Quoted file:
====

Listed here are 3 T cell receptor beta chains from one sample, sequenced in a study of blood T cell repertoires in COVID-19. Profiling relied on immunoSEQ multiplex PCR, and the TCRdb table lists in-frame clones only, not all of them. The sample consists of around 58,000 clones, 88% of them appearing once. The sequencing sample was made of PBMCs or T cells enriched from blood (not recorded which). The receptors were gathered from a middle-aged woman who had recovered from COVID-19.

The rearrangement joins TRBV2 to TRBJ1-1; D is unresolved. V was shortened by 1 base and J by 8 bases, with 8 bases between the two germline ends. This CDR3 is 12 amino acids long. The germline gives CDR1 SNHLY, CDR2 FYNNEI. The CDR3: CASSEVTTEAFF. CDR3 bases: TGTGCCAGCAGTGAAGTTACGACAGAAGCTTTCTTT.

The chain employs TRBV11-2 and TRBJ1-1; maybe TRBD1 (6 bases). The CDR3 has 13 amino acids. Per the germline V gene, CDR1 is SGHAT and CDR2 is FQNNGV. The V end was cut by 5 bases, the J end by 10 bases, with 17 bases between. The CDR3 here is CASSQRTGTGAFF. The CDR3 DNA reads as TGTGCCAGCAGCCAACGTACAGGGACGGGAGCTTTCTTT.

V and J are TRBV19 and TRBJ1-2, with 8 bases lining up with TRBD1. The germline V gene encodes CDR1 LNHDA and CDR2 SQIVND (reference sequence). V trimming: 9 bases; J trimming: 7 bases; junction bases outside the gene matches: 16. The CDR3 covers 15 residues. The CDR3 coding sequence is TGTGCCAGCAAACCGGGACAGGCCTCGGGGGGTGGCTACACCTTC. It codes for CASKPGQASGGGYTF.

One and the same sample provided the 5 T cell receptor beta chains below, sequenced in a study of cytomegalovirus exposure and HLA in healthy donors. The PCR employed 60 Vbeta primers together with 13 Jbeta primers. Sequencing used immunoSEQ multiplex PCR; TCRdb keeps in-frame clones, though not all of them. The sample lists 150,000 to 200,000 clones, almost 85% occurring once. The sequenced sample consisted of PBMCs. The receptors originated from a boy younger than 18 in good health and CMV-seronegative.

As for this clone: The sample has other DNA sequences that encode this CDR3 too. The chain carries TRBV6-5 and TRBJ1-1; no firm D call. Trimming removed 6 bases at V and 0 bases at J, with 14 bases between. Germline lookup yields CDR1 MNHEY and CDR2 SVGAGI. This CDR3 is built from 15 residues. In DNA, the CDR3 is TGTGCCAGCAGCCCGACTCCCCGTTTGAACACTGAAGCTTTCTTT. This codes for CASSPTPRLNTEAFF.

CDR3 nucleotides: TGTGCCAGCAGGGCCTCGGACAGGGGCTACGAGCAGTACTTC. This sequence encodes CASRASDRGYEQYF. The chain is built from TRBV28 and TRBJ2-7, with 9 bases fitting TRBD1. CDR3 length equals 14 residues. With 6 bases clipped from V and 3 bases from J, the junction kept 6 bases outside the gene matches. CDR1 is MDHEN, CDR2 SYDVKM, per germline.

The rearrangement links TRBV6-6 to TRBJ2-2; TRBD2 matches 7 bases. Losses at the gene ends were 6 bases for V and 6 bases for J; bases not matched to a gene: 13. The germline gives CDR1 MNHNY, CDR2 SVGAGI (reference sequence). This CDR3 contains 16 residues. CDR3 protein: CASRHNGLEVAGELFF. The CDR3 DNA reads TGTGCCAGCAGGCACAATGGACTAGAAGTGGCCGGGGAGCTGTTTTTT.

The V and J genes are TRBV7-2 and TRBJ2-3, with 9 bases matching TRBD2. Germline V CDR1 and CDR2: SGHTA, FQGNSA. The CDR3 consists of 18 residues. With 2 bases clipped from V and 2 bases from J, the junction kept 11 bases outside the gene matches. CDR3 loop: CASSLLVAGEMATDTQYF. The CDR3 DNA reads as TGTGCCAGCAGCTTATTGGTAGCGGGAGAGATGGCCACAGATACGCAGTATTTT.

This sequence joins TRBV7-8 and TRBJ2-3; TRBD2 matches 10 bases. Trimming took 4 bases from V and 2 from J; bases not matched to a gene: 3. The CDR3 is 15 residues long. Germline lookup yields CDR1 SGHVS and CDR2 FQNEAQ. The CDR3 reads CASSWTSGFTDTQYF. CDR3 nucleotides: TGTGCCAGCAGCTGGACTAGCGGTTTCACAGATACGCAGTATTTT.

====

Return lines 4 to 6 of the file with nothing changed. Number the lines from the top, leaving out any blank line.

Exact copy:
V and J are TRBV19 and TRBJ1-2, with 8 bases lining up with TRBD1. The germline V gene encodes CDR1 LNHDA and CDR2 SQIVND (reference sequence). V trimming: 9 bases; J trimming: 7 bases; junction bases outside the gene matches: 16. The CDR3 covers 15 residues. The CDR3 coding sequence is TGTGCCAGCAAACCGGGACAGGCCTCGGGGGGTGGCTACACCTTC. It codes for CASKPGQASGGGYTF.

One and the same sample provided the 5 T cell receptor beta chains below, sequenced in a study of cytomegalovirus exposure and HLA in healthy donors. The PCR employed 60 Vbeta primers together with 13 Jbeta primers. Sequencing used immunoSEQ multiplex PCR; TCRdb keeps in-frame clones, though not all of them. The sample lists 150,000 to 200,000 clones, almost 85% occurring once. The sequenced sample consisted of PBMCs. The receptors originated from a boy younger than 18 in good health and CMV-seronegative.

As for this clone: The sample has other DNA sequences that encode this CDR3 too. The chain carries TRBV6-5 and TRBJ1-1; no firm D call. Trimming removed 6 bases at V and 0 bases at J, with 14 bases between. Germline lookup yields CDR1 MNHEY and CDR2 SVGAGI. This CDR3 is built from 15 residues. In DNA, the CDR3 is TGTGCCAGCAGCCCGACTCCCCGTTTGAACACTGAAGCTTTCTTT. This codes for CASSPTPRLNTEAFF.